About Using Microsoft Active Accessibility

Applies to TestComplete 15.64, last modified on May 16, 2024

TestComplete can use Active Accessibility information provided by the IAccessible interface to expose windows and controls (both windowed and non-windowed) in applications.

TestComplete can work with the applications via the MSAA engine in the following modes:

  • Default mode, which was introduced in TestComplete 7.

  • Compatibility mode, which was used in TestComplete 6 and earlier.

The modes affect the way TestComplete addresses tested objects and the set of extended properties that TestComplete adds to objects.

The modes are incompatible. The tests recorded or created in the compatibility mode will not play back correctly in the new mode and vice versa. We recommend that you use the new mode to create new tests. Use the compatibility mode to run legacy tests.

Default Mode

In the default mode, TestComplete addresses objects by their type names that correspond to accessibility roles, and the accessibility names. For example, Button("OK"), MenuItem("File"), List("Color"), and so on.

After you obtained the desired object, you can call its methods and work with its properties.

In the default mode, objects are extended with a number of properties and methods that are wrappers over some IAccessible members (such as the DoDefaultAction method). In addition, TestComplete adds extended objects with specific properties and methods that let you check the control’s state and structure, for example, to get the list of combo box items, to get the control’s text, and so on. For a full list of extended properties and methods, see properties and methods added to MSAA objects.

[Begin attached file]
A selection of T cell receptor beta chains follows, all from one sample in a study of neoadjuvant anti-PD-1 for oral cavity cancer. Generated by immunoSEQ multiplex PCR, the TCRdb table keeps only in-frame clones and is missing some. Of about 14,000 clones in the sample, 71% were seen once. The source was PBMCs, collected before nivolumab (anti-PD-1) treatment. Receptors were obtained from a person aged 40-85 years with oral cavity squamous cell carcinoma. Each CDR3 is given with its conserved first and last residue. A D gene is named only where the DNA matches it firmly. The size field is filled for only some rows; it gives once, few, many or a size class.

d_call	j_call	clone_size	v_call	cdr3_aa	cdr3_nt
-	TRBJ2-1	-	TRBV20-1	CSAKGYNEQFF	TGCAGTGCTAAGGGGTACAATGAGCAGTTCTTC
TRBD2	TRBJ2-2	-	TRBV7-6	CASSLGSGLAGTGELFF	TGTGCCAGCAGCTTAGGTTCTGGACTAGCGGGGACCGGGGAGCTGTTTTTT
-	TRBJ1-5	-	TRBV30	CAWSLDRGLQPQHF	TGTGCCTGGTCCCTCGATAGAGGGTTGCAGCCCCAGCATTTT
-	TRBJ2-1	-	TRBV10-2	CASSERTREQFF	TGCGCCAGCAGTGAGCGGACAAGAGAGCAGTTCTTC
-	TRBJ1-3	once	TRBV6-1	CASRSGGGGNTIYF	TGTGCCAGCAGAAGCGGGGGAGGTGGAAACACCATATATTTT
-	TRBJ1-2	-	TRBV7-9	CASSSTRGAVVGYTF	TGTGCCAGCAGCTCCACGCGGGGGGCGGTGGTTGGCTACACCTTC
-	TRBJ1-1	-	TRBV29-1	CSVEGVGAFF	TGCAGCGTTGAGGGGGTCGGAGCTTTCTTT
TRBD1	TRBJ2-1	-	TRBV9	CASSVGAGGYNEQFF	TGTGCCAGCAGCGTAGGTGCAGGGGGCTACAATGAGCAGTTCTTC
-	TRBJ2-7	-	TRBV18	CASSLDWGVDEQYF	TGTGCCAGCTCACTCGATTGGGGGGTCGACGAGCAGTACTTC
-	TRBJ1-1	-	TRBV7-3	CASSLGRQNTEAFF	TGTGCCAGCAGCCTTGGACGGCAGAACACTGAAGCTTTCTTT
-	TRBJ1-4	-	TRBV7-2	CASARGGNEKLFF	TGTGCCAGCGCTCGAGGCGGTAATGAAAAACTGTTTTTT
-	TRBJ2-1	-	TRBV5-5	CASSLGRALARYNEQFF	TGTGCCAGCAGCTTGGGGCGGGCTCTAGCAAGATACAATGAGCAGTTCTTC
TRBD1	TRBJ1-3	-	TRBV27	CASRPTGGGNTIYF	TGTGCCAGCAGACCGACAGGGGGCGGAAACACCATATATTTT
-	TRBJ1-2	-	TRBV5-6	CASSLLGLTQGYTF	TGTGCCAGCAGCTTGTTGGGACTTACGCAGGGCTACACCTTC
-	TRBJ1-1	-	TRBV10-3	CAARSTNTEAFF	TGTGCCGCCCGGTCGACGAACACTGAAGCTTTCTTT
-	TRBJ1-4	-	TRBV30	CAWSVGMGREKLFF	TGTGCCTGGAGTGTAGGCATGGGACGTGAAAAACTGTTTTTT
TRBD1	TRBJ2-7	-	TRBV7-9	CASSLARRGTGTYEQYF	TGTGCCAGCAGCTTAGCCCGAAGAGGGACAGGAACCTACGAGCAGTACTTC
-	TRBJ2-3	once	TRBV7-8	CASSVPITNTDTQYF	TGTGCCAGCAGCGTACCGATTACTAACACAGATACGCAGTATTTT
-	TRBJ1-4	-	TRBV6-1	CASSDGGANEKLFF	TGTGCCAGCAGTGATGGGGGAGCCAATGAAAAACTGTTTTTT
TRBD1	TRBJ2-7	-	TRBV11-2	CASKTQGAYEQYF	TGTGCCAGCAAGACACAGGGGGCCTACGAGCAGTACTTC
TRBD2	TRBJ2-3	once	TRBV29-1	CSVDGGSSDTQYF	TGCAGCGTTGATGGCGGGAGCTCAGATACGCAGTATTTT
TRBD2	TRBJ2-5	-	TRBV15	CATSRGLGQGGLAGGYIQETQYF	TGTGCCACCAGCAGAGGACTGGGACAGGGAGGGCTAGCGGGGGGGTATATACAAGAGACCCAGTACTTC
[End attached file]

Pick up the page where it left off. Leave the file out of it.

Compatibility Mode

To enable the compatibility mode, select the Work with MSAA objects in mode compatible with TestComplete 6 and earlier box on the Open Applications | MSAA page of your project.

In the compatibility mode, TestComplete addresses objects using the MSAAObject method.

The extended members are properties and methods of the IAccessible interface. For more information on them, see the MSDN Library.


  • If the name of an extended property or method coincides with the name of a standard TestComplete property, method or action, the extended member is placed in the NativeMSAA namespace.

  • The level of access that TestComplete gains to the application’s objects depends on the tested application itself, namely, it depends on the implementation of the IAccessible interface on the application’s windows and controls. If the application does not include accessibility information, TestComplete will not be able to recognize objects in the application by using the MSAA engine.

  • Unlike other types of Open Applications, MSAA Open Applications are not marked with the glyph in the Object Browser. This is because many applications and controls (for example, standard Win32 controls) include accessibility information, so all of them can be “opened” by the MSAA engine even without compiling the application in a special way.

    If you need to make sure that your application contains “opened” elements, simply verify that the mentioned plugin is installed and enabled in TestComplete and that the class names of the desired objects are specified in the project’s MSAA Options. You could also expand the application’s process node in the Object Browser’s Object Tree and check its child nodes -- “opened” elements are displayed with the icon.

  • Due to the same reason, the IsOpen property of MSAA Open Application processes is always False.

  • Retrieving accessibility information from the application may take some time, which can slow down the test execution. To improve the performance, you can –

See Also

About Open Applications
Using Microsoft Active Accessibility
Addressing Objects in MSAA Open Applications
Properties Added to MSAA Objects
Methods Added to MSAA Objects
Limiting the Number of MSAA Child Objects

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